Why is Blockchain a Polarizing Technology?

Even though blockchain has continued to mature over the past years, the technology still elicits bifurcated views from purists, technologists, analysts and industry experts. Looking beyond the well-known cryptocurrency and payments use cases, opinion is particularly split on the usefulness of blockchain in the enterprise.

Case in point, a recent article in TechRepublic, titled “Your blockchain project is dumb, and likely to fail” highlights the overzealous use of blockchain, when applied to problems that can be solved by conventional technologies – think databases or trusted third parties. The article goes on to cite a Gartner report explaining that weak use cases are among the factors which prevent blockchain solutions from reaching production.

At the same time, a more recent article entitled “Blockchain Is Gaining Trust In The Enterprise” indicates that 83% of executives are seeing compelling use cases for blockchain technology. What’s more, the data indicates 40% of enterprises are willing to spend $5M or more on blockchain initiatives over the next 12 months. In case you are wondering if the subjects in this survey might be purists or outliers, consider this data comes from a sample of more than 1300 executives surveyed by Deloitte.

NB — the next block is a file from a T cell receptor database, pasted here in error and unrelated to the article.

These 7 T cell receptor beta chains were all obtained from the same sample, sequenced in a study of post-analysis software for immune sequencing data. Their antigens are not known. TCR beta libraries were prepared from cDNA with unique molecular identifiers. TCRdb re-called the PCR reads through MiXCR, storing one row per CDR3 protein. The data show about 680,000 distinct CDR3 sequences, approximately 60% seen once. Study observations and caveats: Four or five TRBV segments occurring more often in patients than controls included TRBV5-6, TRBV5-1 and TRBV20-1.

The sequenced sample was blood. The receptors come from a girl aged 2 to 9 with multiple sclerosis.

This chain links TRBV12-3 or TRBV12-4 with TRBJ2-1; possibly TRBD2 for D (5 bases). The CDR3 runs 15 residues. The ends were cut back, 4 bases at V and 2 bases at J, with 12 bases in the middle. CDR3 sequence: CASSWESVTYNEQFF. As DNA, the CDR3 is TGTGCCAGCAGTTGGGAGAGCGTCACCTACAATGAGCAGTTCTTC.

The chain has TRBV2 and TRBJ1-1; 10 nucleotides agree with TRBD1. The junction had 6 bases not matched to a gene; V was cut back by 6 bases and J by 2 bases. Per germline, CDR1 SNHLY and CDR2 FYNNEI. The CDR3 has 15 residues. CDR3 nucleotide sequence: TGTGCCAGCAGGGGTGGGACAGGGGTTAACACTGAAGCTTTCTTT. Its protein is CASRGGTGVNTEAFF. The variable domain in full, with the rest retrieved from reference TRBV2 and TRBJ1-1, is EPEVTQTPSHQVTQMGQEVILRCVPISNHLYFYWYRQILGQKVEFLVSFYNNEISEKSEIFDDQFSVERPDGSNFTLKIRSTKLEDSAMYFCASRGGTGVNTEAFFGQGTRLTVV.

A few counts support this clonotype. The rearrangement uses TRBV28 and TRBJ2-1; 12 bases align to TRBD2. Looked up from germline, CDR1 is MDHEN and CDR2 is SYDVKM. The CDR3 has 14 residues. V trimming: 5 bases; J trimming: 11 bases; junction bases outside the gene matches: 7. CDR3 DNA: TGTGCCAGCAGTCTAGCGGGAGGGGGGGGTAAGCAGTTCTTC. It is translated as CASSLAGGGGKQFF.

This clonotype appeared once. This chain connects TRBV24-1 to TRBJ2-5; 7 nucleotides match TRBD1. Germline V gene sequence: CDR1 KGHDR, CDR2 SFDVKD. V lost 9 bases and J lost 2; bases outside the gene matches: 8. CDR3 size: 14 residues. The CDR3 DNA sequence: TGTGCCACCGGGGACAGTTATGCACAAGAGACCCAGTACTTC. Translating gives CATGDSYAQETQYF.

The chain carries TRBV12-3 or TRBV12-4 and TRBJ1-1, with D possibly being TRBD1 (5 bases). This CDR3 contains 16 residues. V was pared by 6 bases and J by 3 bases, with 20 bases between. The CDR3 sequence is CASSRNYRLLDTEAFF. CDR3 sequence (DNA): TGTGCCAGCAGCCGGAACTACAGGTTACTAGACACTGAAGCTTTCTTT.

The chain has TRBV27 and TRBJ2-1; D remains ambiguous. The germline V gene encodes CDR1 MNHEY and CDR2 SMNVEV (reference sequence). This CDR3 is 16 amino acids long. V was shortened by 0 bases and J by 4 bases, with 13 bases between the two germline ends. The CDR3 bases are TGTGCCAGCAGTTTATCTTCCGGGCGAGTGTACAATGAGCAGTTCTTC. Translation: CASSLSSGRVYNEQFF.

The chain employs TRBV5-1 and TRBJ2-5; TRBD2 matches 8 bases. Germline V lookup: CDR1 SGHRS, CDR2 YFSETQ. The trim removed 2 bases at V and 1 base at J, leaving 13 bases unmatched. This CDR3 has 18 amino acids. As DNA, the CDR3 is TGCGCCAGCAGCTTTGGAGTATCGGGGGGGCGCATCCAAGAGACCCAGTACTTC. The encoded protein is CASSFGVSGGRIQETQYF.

So what exactly gives?

Well, like any newer technology, blockchain tends to be overhyped at times. It’s not unusual for deployments to overreach into use cases where the benefits are somewhat questionable. But while some deployments of blockchain may seem needless, rest assured, others offer capabilities and value that could not be realized otherwise.

All of this begs the question: what are good reasons to use blockchain over conventional technologies? Here are three:

  1. Security: In many ways, blockchain is far more secure than conventional solutions. In spite of this, arguments tend to rage regarding the immutability of blockchain and related distributed ledger technologies. After all, it is possible to coerce a majority of nodes, miners, or stakeholders to collectively rewrite a ledger in spite of powerful consensus technology, with susceptibility increasing if the parties are trusted. However, when the consensus model is well-matched to the use case, the process of altering a distributed ledger is exponentially more difficult than conventional technologies, which often rely on privately secured databases managed by a single entity. Let’s not ignore that by decentralizing control from a single party, the risk of insider threats can be reduced.
  2. Cross-organizational validation of data or assets: Outside of siloed environments, data may be coming from numerous sources. Here, the issue of trust looms large and the need for validation becomes essential. A personal spreadsheet used by an individual is not a use case for blockchain. However, initiatives that involve aggregating data from outside agencies, providers or an ecosystem that may include consumers, make a strong case for validation of data via a shared distributed ledger – with far less need for trusted intermediaries.